The Arab League is to hold a fresh meeting on Syria on Wednesday, an official said, amid signs of cracks in the resolve of the 22-member bloc to suspend Damascus over its lethal crackdown on protests, AFP reported.
Sunday's announcement of a new meeting came just a day after the League announced Syria's imminent suspension, drawing international praise but sparking mob attacks on foreign embassies in Damascus.
"We have decided on a meeting of foreign ministers of the Arab League on November 16 at Rabat, on Syria," on the sidelines of a Turkey-Arab world forum, Algerian foreign ministry spokesman Amar Belani told AFP in Algiers.
Belani said that at a meeting in Cairo on November 2, the Arab League's foreign ministers had decided to give Syria 15 days to implement a peace plan Damascus had agreed that day with the League.
Saturday's vote to suspend Syria from the Arab League was not consistent with that earlier decision, he added.
Earlier Sunday, Algerian Foreign Minister Mourad Medelci had suggested that the Arab League's suspension of Syria from its ranks was only temporary.
"The suspension of Syria is temporary and we will be able to lift it as quickly as possible," he said at a joint press conference with Egyptian Foreign Minister Mohammed Kamel Amer.
The League's foreign ministers at a meeting in Cairo on Saturday voted 18-22 to suspend Syria with effect from November 16 over its failure to comply with an agreement to end its crackdown on protests, which according to the United Nations have left at 3,500 people dead since mid-March.
Syria, Yemen and Lebanon voted against the measure while Iraq abstained.
The foreign ministers recommended the withdrawal of Arab envoys from Damascus and agreed on sanctions, while inviting "all currents in the Syrian opposition" to meet at its Cairo headquarters in Cairo to map out a transition.
It said the suspension would remain in place until President Bashar al-Assad implements the November 2 accord which his government signed, in which Damascus was to release detainees, withdraw the army from urban areas, allow free movement for observers and media, and negotiate with the opposition.
The Arab League resolution won widespread praise from the international community, with UN chief Ban Ki-moon praising the "strong and courageous" call, while the opposition Syrian National Council said the decision was a "step in the right direction."
In a surprise announcement seen as an attempt to head off the suspension, Syrian state television said on Sunday Damascus had called for an urgent summit of the Arab League "to address the crisis and its negative consequences in the Arab world."
The report came even as Arab League head Nabil al-Arabi was announcing that the pan-Arab group would be "studying mechanisms it could implement to protect civilians in Syria."
Arabi hailed the League's decision to suspend Syria as "historic," and said it had called for the "international protection" of civilians in the country as it did not have the means to act alone.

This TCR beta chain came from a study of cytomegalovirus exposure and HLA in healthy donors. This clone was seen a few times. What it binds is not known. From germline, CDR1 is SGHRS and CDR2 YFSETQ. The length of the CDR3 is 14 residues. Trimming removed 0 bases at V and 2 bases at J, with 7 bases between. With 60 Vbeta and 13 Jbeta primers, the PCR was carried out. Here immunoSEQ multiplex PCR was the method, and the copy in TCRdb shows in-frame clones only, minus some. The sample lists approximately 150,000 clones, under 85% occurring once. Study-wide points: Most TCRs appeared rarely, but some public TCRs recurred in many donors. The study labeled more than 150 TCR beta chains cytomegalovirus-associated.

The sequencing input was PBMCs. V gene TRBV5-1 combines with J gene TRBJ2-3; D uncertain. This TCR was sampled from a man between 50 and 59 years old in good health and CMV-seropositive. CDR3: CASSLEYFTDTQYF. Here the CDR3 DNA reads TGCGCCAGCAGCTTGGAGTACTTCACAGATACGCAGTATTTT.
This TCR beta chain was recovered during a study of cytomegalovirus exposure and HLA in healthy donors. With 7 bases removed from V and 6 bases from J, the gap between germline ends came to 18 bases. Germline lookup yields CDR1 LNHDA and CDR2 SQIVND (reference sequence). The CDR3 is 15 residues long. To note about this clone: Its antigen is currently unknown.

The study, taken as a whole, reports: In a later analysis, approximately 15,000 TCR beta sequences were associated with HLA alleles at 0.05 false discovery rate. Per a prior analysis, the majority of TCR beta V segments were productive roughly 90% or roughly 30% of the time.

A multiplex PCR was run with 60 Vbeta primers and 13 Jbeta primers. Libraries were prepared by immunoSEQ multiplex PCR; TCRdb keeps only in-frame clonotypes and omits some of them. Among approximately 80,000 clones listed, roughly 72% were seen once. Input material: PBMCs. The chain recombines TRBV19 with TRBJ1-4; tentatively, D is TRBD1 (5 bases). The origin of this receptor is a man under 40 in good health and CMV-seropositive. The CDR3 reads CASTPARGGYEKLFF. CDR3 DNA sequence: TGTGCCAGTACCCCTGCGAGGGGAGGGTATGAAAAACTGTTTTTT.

The League's decision prompted an outpouring of anger among Assad's supporters who surged in their tens of thousands into central Damascus on Sunday to show their support for the president.
"The Syrian people are filling the squares of the nation and announce their rejection of the Arab League decision," state television said, showing more protests in the commercial hub of Aleppo and other cities.
Late Saturday, hundreds of angry demonstrators had attacked the embassies of Qatar and Saudi Arabia, which were among the countries that voted to suspend Syria. The attacks sparked howls of international outrage.
"The Saudi government strongly condemns this incident and holds the Syrian authorities responsible for the security and protection of all Saudi interests in Syria," SPA quoted the Saudi foreign ministry as saying on Sunday.
Anatolia news agency said thousands of protesters had also attacked Turkey's diplomatic missions in Syria, furious over Ankara's support for the Arab League decision.
In response, Turkey ordered the evacuation of non-essential diplomatic personnel from Syria, Anatolia reported.
"The attitude of the Syrian government... demonstrates the need for the international community to respond with a united voice to the serious developments in Syria," Turkey's foreign ministry said in a statement.
France also condemned protesters' attacks on diplomatic missions in Syria and summoned the Syrian ambassador.
Russia meanwhile said it will continue exporting arms to Syria since no international decision has been made outlawing it.
"Since there is no restriction on arms deliveries to Syria, Russia respects its contractual obligations with the country," deputy director of the Russian Federal Military and Technical Cooperation Service (FSVTS) Viacheslav Dzirkaln said at the Dubai air show, as quoted by the news agency Interfax.
Activists accused the regime's security forces of killing at least nine people on Sunday in the restive central cities of Homs and Hama, while also reporting that two members of the security forces were killed in an ambush.
In the eastern city of Deir Ezzor, a 15-year-old boy was killed when "security forces opened fire to disperse a group of students who tried to join a demonstration," the Syrian Observatory for Human Rights said.